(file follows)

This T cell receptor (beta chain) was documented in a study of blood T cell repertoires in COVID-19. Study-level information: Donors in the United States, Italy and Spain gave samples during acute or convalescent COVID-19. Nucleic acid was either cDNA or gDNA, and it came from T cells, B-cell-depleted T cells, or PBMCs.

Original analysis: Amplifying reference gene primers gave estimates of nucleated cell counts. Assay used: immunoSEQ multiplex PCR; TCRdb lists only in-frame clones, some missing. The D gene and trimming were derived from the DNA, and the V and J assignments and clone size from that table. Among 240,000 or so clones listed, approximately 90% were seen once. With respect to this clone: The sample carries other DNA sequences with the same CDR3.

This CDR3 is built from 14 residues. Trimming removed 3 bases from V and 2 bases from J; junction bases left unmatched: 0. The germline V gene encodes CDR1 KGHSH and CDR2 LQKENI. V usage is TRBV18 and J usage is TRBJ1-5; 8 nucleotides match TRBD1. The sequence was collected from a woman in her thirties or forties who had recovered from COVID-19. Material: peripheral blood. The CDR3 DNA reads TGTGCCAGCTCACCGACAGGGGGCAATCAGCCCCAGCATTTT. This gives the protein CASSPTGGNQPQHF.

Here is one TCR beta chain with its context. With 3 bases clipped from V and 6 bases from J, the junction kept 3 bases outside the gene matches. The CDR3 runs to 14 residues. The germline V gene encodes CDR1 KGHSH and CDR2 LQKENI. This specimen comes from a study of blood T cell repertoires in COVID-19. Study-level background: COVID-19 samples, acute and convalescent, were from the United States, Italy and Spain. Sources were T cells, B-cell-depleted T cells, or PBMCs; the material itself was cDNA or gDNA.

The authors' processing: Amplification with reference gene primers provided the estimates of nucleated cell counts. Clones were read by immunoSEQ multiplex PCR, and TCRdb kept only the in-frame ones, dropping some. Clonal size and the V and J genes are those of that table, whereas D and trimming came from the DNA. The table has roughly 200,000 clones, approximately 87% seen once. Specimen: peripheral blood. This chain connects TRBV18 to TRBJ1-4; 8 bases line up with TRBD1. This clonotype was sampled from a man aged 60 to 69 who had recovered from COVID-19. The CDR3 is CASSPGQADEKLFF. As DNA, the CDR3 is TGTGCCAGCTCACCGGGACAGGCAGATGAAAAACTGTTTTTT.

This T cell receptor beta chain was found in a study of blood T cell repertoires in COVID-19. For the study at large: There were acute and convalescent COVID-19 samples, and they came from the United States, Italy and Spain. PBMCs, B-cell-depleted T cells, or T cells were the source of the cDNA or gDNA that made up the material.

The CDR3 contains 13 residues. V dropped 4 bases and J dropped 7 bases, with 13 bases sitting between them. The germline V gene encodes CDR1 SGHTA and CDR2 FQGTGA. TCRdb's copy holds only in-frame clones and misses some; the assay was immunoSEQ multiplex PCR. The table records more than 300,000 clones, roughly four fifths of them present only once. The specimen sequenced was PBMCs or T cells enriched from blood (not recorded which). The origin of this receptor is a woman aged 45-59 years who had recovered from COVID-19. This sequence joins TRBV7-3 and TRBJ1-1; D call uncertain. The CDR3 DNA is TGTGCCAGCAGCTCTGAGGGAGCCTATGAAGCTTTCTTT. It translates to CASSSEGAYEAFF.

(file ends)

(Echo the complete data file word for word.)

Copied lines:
This T cell receptor (beta chain) was documented in a study of blood T cell repertoires in COVID-19. Study-level information: Donors in the United States, Italy and Spain gave samples during acute or convalescent COVID-19. Nucleic acid was either cDNA or gDNA, and it came from T cells, B-cell-depleted T cells, or PBMCs.

Original analysis: Amplifying reference gene primers gave estimates of nucleated cell counts. Assay used: immunoSEQ multiplex PCR; TCRdb lists only in-frame clones, some missing. The D gene and trimming were derived from the DNA, and the V and J assignments and clone size from that table. Among 240,000 or so clones listed, approximately 90% were seen once. With respect to this clone: The sample carries other DNA sequences with the same CDR3.

This CDR3 is built from 14 residues. Trimming removed 3 bases from V and 2 bases from J; junction bases left unmatched: 0. The germline V gene encodes CDR1 KGHSH and CDR2 LQKENI. V usage is TRBV18 and J usage is TRBJ1-5; 8 nucleotides match TRBD1. The sequence was collected from a woman in her thirties or forties who had recovered from COVID-19. Material: peripheral blood. The CDR3 DNA reads TGTGCCAGCTCACCGACAGGGGGCAATCAGCCCCAGCATTTT. This gives the protein CASSPTGGNQPQHF.

Here is one TCR beta chain with its context. With 3 bases clipped from V and 6 bases from J, the junction kept 3 bases outside the gene matches. The CDR3 runs to 14 residues. The germline V gene encodes CDR1 KGHSH and CDR2 LQKENI. This specimen comes from a study of blood T cell repertoires in COVID-19. Study-level background: COVID-19 samples, acute and convalescent, were from the United States, Italy and Spain. Sources were T cells, B-cell-depleted T cells, or PBMCs; the material itself was cDNA or gDNA.

The authors' processing: Amplification with reference gene primers provided the estimates of nucleated cell counts. Clones were read by immunoSEQ multiplex PCR, and TCRdb kept only the in-frame ones, dropping some. Clonal size and the V and J genes are those of that table, whereas D and trimming came from the DNA. The table has roughly 200,000 clones, approximately 87% seen once. Specimen: peripheral blood. This chain connects TRBV18 to TRBJ1-4; 8 bases line up with TRBD1. This clonotype was sampled from a man aged 60 to 69 who had recovered from COVID-19. The CDR3 is CASSPGQADEKLFF. As DNA, the CDR3 is TGTGCCAGCTCACCGGGACAGGCAGATGAAAAACTGTTTTTT.

This T cell receptor beta chain was found in a study of blood T cell repertoires in COVID-19. For the study at large: There were acute and convalescent COVID-19 samples, and they came from the United States, Italy and Spain. PBMCs, B-cell-depleted T cells, or T cells were the source of the cDNA or gDNA that made up the material.

The CDR3 contains 13 residues. V dropped 4 bases and J dropped 7 bases, with 13 bases sitting between them. The germline V gene encodes CDR1 SGHTA and CDR2 FQGTGA. TCRdb's copy holds only in-frame clones and misses some; the assay was immunoSEQ multiplex PCR. The table records more than 300,000 clones, roughly four fifths of them present only once. The specimen sequenced was PBMCs or T cells enriched from blood (not recorded which). The origin of this receptor is a woman aged 45-59 years who had recovered from COVID-19. This sequence joins TRBV7-3 and TRBJ1-1; D call uncertain. The CDR3 DNA is TGTGCCAGCAGCTCTGAGGGAGCCTATGAAGCTTTCTTT. It translates to CASSSEGAYEAFF.